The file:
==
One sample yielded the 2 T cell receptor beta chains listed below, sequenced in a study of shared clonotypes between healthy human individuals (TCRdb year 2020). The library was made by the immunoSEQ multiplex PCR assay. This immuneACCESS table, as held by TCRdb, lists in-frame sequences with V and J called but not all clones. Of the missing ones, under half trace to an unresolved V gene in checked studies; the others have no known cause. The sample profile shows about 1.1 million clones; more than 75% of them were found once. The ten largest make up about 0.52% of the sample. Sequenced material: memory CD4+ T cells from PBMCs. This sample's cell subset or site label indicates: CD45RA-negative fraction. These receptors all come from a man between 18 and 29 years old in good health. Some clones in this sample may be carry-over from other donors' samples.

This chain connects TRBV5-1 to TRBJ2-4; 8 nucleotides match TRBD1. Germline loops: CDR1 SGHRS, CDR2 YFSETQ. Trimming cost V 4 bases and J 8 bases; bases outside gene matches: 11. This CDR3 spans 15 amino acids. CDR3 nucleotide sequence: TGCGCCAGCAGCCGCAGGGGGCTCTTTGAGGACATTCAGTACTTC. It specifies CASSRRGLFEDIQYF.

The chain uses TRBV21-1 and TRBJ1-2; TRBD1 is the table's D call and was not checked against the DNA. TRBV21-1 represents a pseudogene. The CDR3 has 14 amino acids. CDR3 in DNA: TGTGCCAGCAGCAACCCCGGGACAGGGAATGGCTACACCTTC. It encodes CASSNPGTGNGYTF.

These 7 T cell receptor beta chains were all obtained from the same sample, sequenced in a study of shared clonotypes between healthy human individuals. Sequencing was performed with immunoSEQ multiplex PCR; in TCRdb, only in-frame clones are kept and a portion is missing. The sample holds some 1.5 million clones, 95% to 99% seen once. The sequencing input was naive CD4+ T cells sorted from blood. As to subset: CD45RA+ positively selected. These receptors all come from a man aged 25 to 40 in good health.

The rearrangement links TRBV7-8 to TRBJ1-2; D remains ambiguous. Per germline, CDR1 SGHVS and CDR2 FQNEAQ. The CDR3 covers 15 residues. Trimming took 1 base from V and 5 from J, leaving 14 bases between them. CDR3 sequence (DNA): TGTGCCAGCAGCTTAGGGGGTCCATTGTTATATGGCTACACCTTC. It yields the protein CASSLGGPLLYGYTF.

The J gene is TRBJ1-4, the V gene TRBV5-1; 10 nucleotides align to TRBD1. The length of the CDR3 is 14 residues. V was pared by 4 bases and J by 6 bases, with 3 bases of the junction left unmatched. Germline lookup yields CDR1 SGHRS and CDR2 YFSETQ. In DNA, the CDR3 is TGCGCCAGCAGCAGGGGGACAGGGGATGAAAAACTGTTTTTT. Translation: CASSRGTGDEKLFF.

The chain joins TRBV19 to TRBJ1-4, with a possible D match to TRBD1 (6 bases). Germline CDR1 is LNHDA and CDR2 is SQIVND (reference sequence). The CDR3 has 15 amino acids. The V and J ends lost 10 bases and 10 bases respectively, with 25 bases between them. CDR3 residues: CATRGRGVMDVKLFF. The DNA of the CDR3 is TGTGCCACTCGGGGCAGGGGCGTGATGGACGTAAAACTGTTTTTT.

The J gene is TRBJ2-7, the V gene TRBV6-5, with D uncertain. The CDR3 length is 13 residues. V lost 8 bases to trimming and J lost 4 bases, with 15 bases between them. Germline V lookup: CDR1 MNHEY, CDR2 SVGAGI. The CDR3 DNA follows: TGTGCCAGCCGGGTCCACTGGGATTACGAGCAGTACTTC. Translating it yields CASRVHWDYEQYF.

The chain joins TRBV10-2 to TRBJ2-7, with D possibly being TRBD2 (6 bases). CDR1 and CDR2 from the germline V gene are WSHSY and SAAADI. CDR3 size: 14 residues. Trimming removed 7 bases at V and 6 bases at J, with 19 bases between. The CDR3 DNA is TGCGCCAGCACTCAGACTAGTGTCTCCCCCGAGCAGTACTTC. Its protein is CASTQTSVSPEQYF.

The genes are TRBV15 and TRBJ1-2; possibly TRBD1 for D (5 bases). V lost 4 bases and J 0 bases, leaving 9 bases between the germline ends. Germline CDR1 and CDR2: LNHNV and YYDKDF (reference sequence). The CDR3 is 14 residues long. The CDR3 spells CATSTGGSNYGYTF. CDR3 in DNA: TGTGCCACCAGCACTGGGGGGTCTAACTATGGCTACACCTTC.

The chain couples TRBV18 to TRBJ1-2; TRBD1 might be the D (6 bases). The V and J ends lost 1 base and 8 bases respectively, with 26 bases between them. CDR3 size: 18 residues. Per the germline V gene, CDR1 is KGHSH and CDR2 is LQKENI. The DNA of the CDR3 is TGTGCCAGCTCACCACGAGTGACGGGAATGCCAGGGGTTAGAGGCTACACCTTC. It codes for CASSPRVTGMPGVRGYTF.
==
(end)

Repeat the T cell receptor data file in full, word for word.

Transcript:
One sample yielded the 2 T cell receptor beta chains listed below, sequenced in a study of shared clonotypes between healthy human individuals (TCRdb year 2020). The library was made by the immunoSEQ multiplex PCR assay. This immuneACCESS table, as held by TCRdb, lists in-frame sequences with V and J called but not all clones. Of the missing ones, under half trace to an unresolved V gene in checked studies; the others have no known cause. The sample profile shows about 1.1 million clones; more than 75% of them were found once. The ten largest make up about 0.52% of the sample. Sequenced material: memory CD4+ T cells from PBMCs. This sample's cell subset or site label indicates: CD45RA-negative fraction. These receptors all come from a man between 18 and 29 years old in good health. Some clones in this sample may be carry-over from other donors' samples.

This chain connects TRBV5-1 to TRBJ2-4; 8 nucleotides match TRBD1. Germline loops: CDR1 SGHRS, CDR2 YFSETQ. Trimming cost V 4 bases and J 8 bases; bases outside gene matches: 11. This CDR3 spans 15 amino acids. CDR3 nucleotide sequence: TGCGCCAGCAGCCGCAGGGGGCTCTTTGAGGACATTCAGTACTTC. It specifies CASSRRGLFEDIQYF.

The chain uses TRBV21-1 and TRBJ1-2; TRBD1 is the table's D call and was not checked against the DNA. TRBV21-1 represents a pseudogene. The CDR3 has 14 amino acids. CDR3 in DNA: TGTGCCAGCAGCAACCCCGGGACAGGGAATGGCTACACCTTC. It encodes CASSNPGTGNGYTF.

These 7 T cell receptor beta chains were all obtained from the same sample, sequenced in a study of shared clonotypes between healthy human individuals. Sequencing was performed with immunoSEQ multiplex PCR; in TCRdb, only in-frame clones are kept and a portion is missing. The sample holds some 1.5 million clones, 95% to 99% seen once. The sequencing input was naive CD4+ T cells sorted from blood. As to subset: CD45RA+ positively selected. These receptors all come from a man aged 25 to 40 in good health.

The rearrangement links TRBV7-8 to TRBJ1-2; D remains ambiguous. Per germline, CDR1 SGHVS and CDR2 FQNEAQ. The CDR3 covers 15 residues. Trimming took 1 base from V and 5 from J, leaving 14 bases between them. CDR3 sequence (DNA): TGTGCCAGCAGCTTAGGGGGTCCATTGTTATATGGCTACACCTTC. It yields the protein CASSLGGPLLYGYTF.

The J gene is TRBJ1-4, the V gene TRBV5-1; 10 nucleotides align to TRBD1. The length of the CDR3 is 14 residues. V was pared by 4 bases and J by 6 bases, with 3 bases of the junction left unmatched. Germline lookup yields CDR1 SGHRS and CDR2 YFSETQ. In DNA, the CDR3 is TGCGCCAGCAGCAGGGGGACAGGGGATGAAAAACTGTTTTTT. Translation: CASSRGTGDEKLFF.

The chain joins TRBV19 to TRBJ1-4, with a possible D match to TRBD1 (6 bases). Germline CDR1 is LNHDA and CDR2 is SQIVND (reference sequence). The CDR3 has 15 amino acids. The V and J ends lost 10 bases and 10 bases respectively, with 25 bases between them. CDR3 residues: CATRGRGVMDVKLFF. The DNA of the CDR3 is TGTGCCACTCGGGGCAGGGGCGTGATGGACGTAAAACTGTTTTTT.

The J gene is TRBJ2-7, the V gene TRBV6-5, with D uncertain. The CDR3 length is 13 residues. V lost 8 bases to trimming and J lost 4 bases, with 15 bases between them. Germline V lookup: CDR1 MNHEY, CDR2 SVGAGI. The CDR3 DNA follows: TGTGCCAGCCGGGTCCACTGGGATTACGAGCAGTACTTC. Translating it yields CASRVHWDYEQYF.

The chain joins TRBV10-2 to TRBJ2-7, with D possibly being TRBD2 (6 bases). CDR1 and CDR2 from the germline V gene are WSHSY and SAAADI. CDR3 size: 14 residues. Trimming removed 7 bases at V and 6 bases at J, with 19 bases between. The CDR3 DNA is TGCGCCAGCACTCAGACTAGTGTCTCCCCCGAGCAGTACTTC. Its protein is CASTQTSVSPEQYF.

The genes are TRBV15 and TRBJ1-2; possibly TRBD1 for D (5 bases). V lost 4 bases and J 0 bases, leaving 9 bases between the germline ends. Germline CDR1 and CDR2: LNHNV and YYDKDF (reference sequence). The CDR3 is 14 residues long. The CDR3 spells CATSTGGSNYGYTF. CDR3 in DNA: TGTGCCACCAGCACTGGGGGGTCTAACTATGGCTACACCTTC.

The chain couples TRBV18 to TRBJ1-2; TRBD1 might be the D (6 bases). The V and J ends lost 1 base and 8 bases respectively, with 26 bases between them. CDR3 size: 18 residues. Per the germline V gene, CDR1 is KGHSH and CDR2 is LQKENI. The DNA of the CDR3 is TGTGCCAGCTCACCACGAGTGACGGGAATGCCAGGGGTTAGAGGCTACACCTTC. It codes for CASSPRVTGMPGVRGYTF.